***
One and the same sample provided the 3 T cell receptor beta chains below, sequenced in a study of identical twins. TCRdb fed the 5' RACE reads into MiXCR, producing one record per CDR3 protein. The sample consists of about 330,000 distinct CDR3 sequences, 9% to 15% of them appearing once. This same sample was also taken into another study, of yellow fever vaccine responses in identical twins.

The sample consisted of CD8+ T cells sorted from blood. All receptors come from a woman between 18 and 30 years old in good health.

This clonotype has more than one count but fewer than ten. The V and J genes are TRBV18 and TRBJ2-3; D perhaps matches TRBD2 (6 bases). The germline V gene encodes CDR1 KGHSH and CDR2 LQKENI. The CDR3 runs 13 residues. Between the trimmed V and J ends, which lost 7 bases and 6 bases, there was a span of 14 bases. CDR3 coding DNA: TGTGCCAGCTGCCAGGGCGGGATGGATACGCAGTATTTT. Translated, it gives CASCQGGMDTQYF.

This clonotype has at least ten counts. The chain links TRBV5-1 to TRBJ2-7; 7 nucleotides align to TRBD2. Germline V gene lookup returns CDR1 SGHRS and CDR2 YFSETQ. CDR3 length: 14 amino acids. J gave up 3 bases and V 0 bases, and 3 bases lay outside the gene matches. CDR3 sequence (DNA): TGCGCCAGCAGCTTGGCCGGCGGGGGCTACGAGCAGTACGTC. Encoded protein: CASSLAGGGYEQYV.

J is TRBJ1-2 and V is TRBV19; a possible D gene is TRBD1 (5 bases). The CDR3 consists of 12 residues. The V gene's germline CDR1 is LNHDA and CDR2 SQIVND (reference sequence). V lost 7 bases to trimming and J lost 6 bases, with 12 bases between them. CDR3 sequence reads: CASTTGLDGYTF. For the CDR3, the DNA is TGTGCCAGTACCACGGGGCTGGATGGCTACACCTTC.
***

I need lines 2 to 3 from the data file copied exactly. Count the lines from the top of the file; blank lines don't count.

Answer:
The sample consisted of CD8+ T cells sorted from blood. All receptors come from a woman between 18 and 30 years old in good health.

This clonotype has more than one count but fewer than ten. The V and J genes are TRBV18 and TRBJ2-3; D perhaps matches TRBD2 (6 bases). The germline V gene encodes CDR1 KGHSH and CDR2 LQKENI. The CDR3 runs 13 residues. Between the trimmed V and J ends, which lost 7 bases and 6 bases, there was a span of 14 bases. CDR3 coding DNA: TGTGCCAGCTGCCAGGGCGGGATGGATACGCAGTATTTT. Translated, it gives CASCQGGMDTQYF.